Using current probes to estimate E-fields
Figure 1 - A couple of DIY current probes made from split ferrite chokes.
My article on current probes published in Interference Technology has been their most-read article over the last two years. For more detail, I’d refer you to that article. For this posting, I’d just like to take you through the math involved in estimating E-field levels at a given distance - typically 3m or 10m. This technique was largely drawn from Dr. Clayton Paul’s excellent “Introduction to Electromagnetic Compatibility” (Wiley Interscience, 2006) and refined by Henry Ott in his classic “Electromagnetic Compatibility Engineering (Wiley, 2009).
Figure 2 – A matched set of clamp-on Fischer Custom Communications model F-33-1 current probes. While not imperative to purchase, a matched set is very useful for advanced troubleshooting of I/O cable emissions. They can sense RF currents of a few microamps.
By measuring the common-mode current on your I/O or power cables, it’s possible to estimate the E-field contribution from the cable in question. We’ll use the Fischer F-33-1 current probe for this example, but other calibrated probes are equally useful. The F-33-1 probe is useful from 1 MHz to 250 MHz - the flat region in Figure 3 below.
While near field probes, such as H-field or E-field) can help track down the sources of harmonics, current probes can be used to measure the common-mode current on the cable that creates the radiating E-field. The E-field may then be calculated from the amount of current measured on an I/O or other product cable. Thus, a good commercial current probe is often one of the most useful troubleshooting tools, because it is possible to predict (within reason) whether your product can pass or fail during the radiated emissions compliance test, at least based on cable emissions.
Clamping a Fischer F-33-1 current probe around a 1m-long cable yields several harmonics, the largest of which, measures 37 dBμV at 120 MHz on the spectrum analyzer.
To calculate the actual current, you would utilize the transfer impedance chart in Figure 3. We see that the transfer impedance at 120 MHz is about +12 dBΩ (this can vary from 12 to 16 dBΩ, depending on the probe calibration). To calculate the current in dBμA, we use:
Using logarithm identities and converting to Amps, the calculated current through the wire is:
Figure 3 – Manufacturers of current probes include a plot of transfer impedance versus frequency. Transfer impedance (Zt) is simply the measured current divided by the terminal voltage at the coaxial port of the probe, expressed in dB. By taking the measured voltage at a particular frequency the current in amps may be calculated (plot for F-33-1 probe pictured). Courtesy, Fischer Custom Communications.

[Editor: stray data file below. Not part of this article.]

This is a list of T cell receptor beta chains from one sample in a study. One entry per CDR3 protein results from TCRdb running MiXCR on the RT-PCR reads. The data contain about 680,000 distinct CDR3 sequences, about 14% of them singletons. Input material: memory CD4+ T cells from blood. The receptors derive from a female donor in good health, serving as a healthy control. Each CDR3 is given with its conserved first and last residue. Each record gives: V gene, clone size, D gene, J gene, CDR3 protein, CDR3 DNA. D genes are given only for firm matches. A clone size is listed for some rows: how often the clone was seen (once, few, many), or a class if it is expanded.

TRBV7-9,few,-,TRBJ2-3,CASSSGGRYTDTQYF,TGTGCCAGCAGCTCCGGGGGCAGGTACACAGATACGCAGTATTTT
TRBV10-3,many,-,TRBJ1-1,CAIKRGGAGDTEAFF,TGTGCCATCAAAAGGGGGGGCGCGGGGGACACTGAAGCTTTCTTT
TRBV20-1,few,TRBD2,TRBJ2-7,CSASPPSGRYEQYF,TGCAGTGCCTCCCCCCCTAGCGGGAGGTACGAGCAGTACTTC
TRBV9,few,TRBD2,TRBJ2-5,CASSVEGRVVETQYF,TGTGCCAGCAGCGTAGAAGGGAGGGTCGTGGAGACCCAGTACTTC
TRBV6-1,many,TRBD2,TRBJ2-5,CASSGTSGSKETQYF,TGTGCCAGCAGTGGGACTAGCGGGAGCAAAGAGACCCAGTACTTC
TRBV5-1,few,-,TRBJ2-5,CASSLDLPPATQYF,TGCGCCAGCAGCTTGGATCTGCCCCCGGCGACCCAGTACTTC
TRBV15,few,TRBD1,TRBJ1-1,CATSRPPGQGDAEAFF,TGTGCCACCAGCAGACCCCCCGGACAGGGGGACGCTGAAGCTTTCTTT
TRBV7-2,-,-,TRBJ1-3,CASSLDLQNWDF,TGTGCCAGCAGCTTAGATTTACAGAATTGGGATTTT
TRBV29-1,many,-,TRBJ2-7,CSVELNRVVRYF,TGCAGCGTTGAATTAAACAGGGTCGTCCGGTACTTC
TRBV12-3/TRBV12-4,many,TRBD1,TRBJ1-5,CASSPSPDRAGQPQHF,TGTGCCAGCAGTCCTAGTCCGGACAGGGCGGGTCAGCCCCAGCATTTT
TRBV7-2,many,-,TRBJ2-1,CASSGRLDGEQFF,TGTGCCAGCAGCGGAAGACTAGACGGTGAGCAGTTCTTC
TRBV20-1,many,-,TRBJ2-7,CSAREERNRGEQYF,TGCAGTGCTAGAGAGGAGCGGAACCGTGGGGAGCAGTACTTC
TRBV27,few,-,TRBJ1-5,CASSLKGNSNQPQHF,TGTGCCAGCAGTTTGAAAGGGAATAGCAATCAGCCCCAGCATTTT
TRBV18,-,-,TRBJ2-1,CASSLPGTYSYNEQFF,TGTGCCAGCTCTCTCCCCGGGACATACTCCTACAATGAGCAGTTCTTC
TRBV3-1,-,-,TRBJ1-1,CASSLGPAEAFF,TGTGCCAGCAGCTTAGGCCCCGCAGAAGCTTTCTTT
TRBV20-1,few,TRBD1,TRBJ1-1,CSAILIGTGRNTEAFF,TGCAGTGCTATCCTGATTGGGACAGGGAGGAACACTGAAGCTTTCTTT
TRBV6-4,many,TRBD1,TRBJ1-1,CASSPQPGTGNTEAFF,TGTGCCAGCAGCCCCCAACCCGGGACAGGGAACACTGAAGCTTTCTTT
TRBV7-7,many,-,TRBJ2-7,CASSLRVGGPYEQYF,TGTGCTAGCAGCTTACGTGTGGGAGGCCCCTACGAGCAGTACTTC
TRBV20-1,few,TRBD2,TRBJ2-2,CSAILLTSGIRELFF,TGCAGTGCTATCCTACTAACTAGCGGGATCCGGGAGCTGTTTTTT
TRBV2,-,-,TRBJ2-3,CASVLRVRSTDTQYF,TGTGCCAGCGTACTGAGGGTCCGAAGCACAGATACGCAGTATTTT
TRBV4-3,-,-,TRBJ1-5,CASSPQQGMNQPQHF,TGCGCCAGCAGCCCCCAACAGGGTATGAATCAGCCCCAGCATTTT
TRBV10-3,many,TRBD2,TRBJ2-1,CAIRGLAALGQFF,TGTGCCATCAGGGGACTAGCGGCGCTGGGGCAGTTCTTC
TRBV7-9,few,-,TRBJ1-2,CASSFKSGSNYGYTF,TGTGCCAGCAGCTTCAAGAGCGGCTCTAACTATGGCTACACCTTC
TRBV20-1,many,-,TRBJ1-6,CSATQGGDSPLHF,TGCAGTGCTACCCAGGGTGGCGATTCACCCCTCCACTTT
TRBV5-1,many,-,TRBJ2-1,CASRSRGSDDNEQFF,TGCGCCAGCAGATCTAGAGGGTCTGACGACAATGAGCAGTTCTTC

Given this current of 17.783 µA, we can use the equation below to calculate the E-field in V/m for the cable in question:
Ec is the calculated E-field in V/m due to common-mode current flowing on the cable,
Ic is the current through the wire or cable (A),
f is the harmonic frequency being measured (Hz),
L is the length of the cable in meters and
d is the measured distance during the compliance testing (usually 3 or 10m).
If we assume a test distance of 3m, converting 8.94*10-4 V/m to dBμV/m, we get 59.03 dBμV/m. Comparing with the FCC Class B limit, we see that at 120 MHz and at a 3m test distance, the E-field limit is 43.5 dBμV/m, so the result is potentially 15.5 dB above the limit from that one cable.
Figure 4 – Using a current probe to measure the common-mode currents on a DC power cable.
Note: If the common-mode current in the wire or cable exceeds about 3 μA (this equals about 9.5 dBµA, or for the Fischer F-33-1 current probe, the reading is about 21.5 dBµV as measured at the probe), you will equal the FCC Class B limit at 120 MHz and assuming a 3m test distance. This illustrates why it’s important for these very small currents to be managed and controlled.
CAUTION: While this technique may provide an estimate, it will not give you a precise prediction of E-field level at 3m or 10m - only a “ballpark” number. For accurate measurements, your product will have to be measured using a calibrated semi-anechoic chamber or open area test site (OATS).
Measuring resonance in cables
Questions on cables for EMC mitigation
Identifying emission sources and propagating structures
An EMC troubleshooting kit - part 1a (emissions)
An EMC troubleshooting kit - part 1b (emissions)